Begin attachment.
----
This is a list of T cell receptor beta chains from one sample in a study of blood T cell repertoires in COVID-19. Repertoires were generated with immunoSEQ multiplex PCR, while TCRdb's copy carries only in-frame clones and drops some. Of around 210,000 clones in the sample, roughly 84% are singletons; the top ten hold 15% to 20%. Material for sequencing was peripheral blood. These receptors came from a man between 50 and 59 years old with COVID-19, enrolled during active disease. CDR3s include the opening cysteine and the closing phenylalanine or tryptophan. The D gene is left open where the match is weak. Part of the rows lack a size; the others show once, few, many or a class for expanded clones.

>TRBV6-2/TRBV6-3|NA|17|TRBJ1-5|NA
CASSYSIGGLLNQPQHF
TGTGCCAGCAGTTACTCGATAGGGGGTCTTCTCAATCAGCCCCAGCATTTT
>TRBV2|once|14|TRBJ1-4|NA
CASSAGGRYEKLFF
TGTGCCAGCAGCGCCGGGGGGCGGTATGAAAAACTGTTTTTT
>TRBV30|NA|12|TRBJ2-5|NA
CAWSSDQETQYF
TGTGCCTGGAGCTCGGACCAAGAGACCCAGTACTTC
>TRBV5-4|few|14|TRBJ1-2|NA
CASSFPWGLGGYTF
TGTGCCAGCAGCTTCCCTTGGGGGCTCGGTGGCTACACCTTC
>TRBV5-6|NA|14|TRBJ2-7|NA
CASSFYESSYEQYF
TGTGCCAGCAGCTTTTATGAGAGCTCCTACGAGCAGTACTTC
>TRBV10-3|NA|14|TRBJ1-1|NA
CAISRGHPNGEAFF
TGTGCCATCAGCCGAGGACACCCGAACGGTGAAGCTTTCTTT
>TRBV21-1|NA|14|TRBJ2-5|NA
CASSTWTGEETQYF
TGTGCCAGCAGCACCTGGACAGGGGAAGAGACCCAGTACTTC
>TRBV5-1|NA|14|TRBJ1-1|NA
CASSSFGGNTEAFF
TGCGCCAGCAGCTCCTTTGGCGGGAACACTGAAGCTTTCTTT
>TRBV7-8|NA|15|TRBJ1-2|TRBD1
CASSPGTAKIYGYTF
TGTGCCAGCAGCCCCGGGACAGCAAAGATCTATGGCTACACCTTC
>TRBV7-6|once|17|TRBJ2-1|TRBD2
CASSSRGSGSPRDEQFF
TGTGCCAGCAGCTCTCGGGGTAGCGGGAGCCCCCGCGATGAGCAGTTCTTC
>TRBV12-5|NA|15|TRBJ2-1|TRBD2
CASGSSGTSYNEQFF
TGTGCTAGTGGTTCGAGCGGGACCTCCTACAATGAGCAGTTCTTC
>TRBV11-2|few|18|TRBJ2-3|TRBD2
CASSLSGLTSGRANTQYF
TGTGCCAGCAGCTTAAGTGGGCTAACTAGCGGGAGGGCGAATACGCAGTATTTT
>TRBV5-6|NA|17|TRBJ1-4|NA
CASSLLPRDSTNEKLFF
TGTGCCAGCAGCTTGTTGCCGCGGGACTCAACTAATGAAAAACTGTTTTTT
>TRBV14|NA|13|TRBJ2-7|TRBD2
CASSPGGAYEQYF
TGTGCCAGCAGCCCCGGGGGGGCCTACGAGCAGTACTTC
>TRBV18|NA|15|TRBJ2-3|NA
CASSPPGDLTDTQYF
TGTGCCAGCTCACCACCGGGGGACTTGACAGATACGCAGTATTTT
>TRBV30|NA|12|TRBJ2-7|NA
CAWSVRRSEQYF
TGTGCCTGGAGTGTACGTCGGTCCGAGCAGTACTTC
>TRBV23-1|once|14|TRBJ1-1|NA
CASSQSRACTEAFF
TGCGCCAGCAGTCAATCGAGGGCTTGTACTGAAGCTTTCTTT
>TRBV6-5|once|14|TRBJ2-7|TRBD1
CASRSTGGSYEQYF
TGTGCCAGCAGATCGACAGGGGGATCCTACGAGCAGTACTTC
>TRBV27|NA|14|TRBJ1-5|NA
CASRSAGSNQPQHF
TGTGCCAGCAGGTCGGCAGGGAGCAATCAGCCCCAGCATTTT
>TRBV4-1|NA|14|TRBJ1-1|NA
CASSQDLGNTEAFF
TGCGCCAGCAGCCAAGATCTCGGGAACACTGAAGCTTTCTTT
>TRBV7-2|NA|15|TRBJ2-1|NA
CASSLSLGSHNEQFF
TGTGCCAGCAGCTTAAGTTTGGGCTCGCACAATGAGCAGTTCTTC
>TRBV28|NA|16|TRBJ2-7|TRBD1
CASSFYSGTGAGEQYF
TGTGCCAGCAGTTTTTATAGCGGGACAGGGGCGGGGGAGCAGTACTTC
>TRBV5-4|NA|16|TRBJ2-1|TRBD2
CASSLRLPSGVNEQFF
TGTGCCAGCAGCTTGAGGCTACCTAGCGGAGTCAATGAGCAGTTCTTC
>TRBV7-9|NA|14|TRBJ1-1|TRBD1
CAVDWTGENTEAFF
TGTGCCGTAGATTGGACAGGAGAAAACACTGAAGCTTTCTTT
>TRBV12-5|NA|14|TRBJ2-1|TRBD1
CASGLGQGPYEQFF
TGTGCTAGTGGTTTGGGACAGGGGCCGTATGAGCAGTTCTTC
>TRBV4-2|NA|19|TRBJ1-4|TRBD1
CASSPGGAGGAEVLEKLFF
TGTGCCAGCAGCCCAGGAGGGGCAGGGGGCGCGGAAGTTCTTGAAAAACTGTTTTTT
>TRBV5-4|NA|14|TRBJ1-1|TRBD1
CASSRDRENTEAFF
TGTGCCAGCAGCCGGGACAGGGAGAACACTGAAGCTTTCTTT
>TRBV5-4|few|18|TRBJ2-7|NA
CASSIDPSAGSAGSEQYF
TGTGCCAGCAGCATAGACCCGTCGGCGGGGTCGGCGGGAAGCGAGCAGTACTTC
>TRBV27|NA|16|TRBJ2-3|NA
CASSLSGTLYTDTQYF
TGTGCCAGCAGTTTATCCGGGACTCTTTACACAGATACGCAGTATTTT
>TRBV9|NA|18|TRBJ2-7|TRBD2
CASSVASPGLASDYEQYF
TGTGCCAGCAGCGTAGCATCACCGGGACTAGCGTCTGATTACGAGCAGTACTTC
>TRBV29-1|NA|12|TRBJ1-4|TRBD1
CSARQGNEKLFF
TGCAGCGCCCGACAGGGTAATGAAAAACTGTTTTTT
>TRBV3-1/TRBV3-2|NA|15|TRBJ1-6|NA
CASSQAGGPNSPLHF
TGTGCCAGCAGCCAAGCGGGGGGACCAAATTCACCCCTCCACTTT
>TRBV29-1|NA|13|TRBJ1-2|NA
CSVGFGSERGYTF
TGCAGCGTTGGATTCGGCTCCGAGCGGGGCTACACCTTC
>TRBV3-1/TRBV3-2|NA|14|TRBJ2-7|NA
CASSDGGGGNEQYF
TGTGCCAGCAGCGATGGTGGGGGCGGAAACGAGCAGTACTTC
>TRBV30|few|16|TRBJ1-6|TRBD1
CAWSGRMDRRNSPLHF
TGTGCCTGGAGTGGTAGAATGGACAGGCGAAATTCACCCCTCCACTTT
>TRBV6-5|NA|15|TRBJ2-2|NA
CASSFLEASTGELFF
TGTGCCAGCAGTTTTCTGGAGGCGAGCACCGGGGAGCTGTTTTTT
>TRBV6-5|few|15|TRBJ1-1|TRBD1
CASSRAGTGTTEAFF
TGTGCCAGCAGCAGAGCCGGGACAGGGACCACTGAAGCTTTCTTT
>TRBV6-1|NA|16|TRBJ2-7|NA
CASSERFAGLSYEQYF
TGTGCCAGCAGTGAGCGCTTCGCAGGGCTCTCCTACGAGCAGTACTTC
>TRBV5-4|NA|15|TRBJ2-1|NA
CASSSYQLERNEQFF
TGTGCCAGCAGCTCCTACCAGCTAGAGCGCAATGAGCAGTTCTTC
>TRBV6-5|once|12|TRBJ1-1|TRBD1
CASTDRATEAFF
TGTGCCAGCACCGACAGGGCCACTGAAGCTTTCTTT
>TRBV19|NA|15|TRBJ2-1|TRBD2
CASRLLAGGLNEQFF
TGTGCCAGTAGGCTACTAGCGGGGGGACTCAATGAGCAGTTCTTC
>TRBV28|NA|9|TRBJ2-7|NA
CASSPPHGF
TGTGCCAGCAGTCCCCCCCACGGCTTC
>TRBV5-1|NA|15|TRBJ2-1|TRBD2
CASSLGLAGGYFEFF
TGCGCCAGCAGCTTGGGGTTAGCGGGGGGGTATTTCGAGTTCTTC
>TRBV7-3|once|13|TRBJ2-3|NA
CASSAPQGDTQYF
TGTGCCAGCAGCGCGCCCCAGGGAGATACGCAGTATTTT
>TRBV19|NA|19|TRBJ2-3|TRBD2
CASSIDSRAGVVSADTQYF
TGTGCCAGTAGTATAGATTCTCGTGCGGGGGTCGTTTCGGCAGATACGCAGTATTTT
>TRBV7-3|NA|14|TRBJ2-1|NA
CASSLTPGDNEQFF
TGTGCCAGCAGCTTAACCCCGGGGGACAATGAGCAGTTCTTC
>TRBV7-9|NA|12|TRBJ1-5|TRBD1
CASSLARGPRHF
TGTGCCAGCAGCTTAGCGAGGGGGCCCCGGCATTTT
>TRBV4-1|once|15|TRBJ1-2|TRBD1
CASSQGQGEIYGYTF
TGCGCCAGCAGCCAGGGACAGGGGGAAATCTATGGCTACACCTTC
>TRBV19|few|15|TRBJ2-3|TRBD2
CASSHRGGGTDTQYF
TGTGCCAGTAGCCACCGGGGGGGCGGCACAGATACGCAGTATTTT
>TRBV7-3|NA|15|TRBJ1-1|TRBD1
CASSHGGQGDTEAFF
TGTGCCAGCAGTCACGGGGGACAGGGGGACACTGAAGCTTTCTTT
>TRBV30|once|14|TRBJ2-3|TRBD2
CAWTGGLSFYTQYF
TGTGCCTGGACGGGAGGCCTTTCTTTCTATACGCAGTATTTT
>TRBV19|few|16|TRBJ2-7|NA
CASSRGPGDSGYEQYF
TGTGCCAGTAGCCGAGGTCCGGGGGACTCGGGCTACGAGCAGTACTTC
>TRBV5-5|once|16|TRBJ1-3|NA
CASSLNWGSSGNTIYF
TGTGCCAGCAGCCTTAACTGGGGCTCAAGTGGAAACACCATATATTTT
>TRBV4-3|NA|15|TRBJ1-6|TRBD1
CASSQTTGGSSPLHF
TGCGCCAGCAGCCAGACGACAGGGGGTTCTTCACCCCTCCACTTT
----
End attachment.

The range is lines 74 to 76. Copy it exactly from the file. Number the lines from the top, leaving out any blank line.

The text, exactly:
>TRBV12-5|NA|14|TRBJ2-1|TRBD1
CASGLGQGPYEQFF
TGTGCTAGTGGTTTGGGACAGGGGCCGTATGAGCAGTTCTTC